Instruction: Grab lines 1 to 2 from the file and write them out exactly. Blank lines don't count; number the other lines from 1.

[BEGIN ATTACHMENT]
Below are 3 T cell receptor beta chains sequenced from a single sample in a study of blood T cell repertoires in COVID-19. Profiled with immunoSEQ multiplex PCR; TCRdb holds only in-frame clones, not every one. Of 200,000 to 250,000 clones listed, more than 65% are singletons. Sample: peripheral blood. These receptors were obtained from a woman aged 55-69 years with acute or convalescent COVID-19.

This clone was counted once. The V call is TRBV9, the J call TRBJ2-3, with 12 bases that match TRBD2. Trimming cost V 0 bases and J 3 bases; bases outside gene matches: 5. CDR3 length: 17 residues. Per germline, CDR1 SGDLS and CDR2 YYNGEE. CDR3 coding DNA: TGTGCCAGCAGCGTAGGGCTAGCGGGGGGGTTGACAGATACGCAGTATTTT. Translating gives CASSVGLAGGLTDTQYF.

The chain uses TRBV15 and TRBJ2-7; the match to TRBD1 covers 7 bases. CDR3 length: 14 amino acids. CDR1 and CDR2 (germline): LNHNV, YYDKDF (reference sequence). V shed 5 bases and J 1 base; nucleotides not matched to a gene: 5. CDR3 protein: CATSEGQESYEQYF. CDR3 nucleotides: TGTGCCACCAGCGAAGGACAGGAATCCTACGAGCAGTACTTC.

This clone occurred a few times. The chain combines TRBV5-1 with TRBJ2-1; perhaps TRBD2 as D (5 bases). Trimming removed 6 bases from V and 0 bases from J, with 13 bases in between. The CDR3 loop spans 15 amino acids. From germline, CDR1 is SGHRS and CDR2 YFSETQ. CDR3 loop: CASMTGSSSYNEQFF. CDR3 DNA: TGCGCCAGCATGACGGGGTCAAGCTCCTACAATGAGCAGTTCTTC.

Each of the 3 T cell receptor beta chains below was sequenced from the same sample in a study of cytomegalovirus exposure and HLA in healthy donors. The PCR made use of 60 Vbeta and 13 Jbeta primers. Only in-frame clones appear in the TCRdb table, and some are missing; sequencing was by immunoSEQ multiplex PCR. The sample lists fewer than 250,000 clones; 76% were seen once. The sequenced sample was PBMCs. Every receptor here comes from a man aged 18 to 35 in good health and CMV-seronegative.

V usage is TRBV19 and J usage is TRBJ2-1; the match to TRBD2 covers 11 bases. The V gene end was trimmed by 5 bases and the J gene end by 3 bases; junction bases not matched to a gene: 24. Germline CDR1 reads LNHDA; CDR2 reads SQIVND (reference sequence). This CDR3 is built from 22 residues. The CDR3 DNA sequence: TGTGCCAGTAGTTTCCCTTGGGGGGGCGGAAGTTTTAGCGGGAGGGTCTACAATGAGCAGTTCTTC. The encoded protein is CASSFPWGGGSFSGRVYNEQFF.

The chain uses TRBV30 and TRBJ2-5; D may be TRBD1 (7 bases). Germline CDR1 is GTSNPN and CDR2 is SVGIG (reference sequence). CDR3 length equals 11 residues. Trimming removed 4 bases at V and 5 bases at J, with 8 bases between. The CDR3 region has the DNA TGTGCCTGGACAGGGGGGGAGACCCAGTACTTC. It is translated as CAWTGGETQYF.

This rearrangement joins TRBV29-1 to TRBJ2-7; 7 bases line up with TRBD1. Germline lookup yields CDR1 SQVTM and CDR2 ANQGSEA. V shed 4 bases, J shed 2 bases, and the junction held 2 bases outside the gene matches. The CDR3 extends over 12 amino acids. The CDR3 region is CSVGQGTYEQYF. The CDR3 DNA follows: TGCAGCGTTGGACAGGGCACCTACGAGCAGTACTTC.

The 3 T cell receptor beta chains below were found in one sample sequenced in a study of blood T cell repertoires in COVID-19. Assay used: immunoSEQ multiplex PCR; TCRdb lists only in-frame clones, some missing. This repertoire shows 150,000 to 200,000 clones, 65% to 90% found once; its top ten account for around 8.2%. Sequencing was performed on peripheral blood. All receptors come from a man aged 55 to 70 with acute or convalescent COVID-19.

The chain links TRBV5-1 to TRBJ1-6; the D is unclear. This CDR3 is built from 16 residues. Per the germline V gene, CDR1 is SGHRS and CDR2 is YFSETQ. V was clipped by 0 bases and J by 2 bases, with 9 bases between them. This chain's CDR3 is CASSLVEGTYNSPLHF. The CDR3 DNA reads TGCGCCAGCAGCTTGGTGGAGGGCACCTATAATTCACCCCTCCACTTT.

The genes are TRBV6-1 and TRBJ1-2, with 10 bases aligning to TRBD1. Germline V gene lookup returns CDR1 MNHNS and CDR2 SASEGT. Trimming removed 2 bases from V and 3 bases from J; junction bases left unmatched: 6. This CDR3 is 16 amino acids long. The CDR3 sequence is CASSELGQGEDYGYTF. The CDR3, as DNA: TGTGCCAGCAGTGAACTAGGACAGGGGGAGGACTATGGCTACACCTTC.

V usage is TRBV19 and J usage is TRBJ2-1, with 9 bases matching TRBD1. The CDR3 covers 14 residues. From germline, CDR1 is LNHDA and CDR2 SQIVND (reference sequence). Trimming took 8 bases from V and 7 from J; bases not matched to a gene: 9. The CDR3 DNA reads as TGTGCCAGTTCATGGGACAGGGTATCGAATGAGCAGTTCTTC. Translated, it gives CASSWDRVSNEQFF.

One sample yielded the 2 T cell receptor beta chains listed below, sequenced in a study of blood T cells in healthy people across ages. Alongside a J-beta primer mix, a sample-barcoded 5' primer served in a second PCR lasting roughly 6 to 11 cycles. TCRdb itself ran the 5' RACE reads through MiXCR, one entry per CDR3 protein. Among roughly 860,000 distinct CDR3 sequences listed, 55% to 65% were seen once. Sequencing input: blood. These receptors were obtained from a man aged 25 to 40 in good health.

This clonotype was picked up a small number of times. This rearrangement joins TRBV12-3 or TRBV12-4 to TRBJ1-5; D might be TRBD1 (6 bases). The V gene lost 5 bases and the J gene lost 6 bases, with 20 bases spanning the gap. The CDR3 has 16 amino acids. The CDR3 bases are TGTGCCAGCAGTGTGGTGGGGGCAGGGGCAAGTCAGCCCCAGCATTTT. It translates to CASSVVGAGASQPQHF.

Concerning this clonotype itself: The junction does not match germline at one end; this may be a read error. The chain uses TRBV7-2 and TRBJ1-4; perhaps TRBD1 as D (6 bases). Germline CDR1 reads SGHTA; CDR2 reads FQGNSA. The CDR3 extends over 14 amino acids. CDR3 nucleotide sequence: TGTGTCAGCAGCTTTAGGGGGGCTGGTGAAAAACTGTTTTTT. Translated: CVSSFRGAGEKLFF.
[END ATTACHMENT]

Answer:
Below are 3 T cell receptor beta chains sequenced from a single sample in a study of blood T cell repertoires in COVID-19. Profiled with immunoSEQ multiplex PCR; TCRdb holds only in-frame clones, not every one. Of 200,000 to 250,000 clones listed, more than 65% are singletons. Sample: peripheral blood. These receptors were obtained from a woman aged 55-69 years with acute or convalescent COVID-19.

This clone was counted once. The V call is TRBV9, the J call TRBJ2-3, with 12 bases that match TRBD2. Trimming cost V 0 bases and J 3 bases; bases outside gene matches: 5. CDR3 length: 17 residues. Per germline, CDR1 SGDLS and CDR2 YYNGEE. CDR3 coding DNA: TGTGCCAGCAGCGTAGGGCTAGCGGGGGGGTTGACAGATACGCAGTATTTT. Translating gives CASSVGLAGGLTDTQYF.